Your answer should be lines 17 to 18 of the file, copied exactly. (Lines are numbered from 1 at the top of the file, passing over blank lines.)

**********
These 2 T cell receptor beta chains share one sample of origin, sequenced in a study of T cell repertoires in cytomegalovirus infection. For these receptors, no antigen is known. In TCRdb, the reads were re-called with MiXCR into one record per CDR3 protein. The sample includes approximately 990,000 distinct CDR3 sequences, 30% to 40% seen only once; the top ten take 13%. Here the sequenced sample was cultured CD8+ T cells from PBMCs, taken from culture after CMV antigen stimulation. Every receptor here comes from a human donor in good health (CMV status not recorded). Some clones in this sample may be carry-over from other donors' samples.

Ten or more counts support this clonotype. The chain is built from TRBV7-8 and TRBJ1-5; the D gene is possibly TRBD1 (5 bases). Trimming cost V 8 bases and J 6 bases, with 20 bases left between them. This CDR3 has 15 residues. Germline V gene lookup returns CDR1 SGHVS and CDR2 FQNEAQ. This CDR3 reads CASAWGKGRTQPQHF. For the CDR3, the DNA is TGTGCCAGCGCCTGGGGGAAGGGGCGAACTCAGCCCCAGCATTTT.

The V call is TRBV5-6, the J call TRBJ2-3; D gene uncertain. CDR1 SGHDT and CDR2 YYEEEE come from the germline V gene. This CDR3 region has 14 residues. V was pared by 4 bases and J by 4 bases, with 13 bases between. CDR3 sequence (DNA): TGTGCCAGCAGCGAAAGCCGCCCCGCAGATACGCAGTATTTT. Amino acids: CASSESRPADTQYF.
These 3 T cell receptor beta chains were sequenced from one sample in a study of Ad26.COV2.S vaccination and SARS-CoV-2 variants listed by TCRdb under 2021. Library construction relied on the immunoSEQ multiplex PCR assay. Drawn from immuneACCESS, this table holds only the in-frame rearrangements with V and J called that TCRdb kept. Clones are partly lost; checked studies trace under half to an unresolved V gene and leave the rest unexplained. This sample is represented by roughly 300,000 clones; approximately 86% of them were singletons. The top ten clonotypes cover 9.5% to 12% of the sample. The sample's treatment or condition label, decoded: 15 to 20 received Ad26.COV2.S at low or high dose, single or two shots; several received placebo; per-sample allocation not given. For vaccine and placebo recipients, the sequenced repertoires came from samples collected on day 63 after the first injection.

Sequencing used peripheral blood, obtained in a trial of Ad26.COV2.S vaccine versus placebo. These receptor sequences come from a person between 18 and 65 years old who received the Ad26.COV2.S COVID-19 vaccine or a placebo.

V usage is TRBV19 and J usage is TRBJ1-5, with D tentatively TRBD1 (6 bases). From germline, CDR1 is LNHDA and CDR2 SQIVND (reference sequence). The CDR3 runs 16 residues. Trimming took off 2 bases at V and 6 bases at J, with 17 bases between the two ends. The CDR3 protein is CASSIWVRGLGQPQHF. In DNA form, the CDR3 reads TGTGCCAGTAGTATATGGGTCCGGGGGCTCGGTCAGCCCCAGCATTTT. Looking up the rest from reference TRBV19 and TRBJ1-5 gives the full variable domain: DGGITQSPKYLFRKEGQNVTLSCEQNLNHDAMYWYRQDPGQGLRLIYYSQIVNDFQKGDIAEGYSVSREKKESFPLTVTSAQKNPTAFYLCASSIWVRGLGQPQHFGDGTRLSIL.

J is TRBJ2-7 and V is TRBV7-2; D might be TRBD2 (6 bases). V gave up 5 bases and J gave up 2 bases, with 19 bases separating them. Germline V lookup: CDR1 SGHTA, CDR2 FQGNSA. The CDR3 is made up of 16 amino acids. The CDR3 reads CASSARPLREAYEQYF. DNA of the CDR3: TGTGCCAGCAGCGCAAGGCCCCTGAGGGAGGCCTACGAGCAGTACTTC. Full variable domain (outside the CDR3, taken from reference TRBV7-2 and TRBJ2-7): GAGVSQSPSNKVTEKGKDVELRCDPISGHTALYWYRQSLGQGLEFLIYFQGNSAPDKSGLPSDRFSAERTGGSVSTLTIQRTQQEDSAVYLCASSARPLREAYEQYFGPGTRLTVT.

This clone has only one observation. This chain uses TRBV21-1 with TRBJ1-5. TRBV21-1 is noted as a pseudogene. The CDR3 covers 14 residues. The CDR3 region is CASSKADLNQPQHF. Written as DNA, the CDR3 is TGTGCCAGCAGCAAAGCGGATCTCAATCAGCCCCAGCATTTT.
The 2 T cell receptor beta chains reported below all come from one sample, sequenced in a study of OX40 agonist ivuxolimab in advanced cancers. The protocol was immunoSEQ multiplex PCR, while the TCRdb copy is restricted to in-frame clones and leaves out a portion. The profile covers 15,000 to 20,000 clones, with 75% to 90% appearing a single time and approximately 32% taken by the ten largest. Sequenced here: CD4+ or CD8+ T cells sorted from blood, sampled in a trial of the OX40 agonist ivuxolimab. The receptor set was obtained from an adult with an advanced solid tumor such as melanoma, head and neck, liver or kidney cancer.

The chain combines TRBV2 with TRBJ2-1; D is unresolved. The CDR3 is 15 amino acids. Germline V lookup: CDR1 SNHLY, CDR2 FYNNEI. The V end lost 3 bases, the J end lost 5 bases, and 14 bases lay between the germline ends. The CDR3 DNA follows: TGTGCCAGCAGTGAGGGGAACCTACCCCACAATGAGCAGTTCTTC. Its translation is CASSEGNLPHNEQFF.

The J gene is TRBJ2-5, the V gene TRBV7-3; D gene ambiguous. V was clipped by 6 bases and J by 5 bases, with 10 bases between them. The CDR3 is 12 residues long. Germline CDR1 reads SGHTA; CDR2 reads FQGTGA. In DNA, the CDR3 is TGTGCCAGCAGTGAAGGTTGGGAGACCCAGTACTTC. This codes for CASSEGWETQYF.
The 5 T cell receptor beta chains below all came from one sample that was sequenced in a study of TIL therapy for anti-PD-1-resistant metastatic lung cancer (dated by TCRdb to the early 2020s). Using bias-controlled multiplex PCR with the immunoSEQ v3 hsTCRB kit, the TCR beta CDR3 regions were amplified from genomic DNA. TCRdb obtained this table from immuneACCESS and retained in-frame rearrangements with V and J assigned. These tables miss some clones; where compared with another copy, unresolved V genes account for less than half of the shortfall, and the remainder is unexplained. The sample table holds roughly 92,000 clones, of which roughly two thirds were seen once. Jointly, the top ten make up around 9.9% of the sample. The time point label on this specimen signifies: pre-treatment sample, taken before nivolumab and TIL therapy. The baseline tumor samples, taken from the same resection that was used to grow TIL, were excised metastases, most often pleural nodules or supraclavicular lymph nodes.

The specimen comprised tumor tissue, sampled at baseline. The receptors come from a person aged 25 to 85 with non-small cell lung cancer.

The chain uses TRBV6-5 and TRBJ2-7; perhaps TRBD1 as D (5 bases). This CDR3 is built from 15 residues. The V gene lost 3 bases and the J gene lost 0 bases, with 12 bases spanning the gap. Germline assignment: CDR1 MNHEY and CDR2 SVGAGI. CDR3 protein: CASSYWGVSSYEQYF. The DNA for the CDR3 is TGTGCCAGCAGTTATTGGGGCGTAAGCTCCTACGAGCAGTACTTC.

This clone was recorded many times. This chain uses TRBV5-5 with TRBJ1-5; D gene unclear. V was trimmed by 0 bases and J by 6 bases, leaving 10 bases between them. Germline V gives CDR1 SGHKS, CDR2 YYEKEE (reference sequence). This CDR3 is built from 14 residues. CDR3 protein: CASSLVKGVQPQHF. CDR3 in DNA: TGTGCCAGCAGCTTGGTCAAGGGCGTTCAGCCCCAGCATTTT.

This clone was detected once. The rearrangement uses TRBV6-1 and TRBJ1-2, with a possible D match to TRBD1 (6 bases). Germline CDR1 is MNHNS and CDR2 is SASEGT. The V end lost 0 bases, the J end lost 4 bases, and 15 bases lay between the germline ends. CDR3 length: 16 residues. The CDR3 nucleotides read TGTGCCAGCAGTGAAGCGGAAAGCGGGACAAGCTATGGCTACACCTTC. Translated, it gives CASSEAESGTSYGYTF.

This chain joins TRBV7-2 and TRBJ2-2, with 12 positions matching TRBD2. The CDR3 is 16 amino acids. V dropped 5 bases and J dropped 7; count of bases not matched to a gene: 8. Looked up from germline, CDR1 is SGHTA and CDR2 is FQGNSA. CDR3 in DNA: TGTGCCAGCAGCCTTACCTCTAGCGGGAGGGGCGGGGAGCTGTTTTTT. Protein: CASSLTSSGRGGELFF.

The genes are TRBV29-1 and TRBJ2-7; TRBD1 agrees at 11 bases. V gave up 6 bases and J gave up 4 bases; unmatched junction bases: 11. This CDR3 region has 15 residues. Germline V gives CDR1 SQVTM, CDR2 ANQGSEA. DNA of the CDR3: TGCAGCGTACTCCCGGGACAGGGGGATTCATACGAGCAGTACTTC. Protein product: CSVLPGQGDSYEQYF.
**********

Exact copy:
This chain joins TRBV7-2 and TRBJ2-2, with 12 positions matching TRBD2. The CDR3 is 16 amino acids. V dropped 5 bases and J dropped 7; count of bases not matched to a gene: 8. Looked up from germline, CDR1 is SGHTA and CDR2 is FQGNSA. CDR3 in DNA: TGTGCCAGCAGCCTTACCTCTAGCGGGAGGGGCGGGGAGCTGTTTTTT. Protein: CASSLTSSGRGGELFF.

The genes are TRBV29-1 and TRBJ2-7; TRBD1 agrees at 11 bases. V gave up 6 bases and J gave up 4 bases; unmatched junction bases: 11. This CDR3 region has 15 residues. Germline V gives CDR1 SQVTM, CDR2 ANQGSEA. DNA of the CDR3: TGCAGCGTACTCCCGGGACAGGGGGATTCATACGAGCAGTACTTC. Protein product: CSVLPGQGDSYEQYF.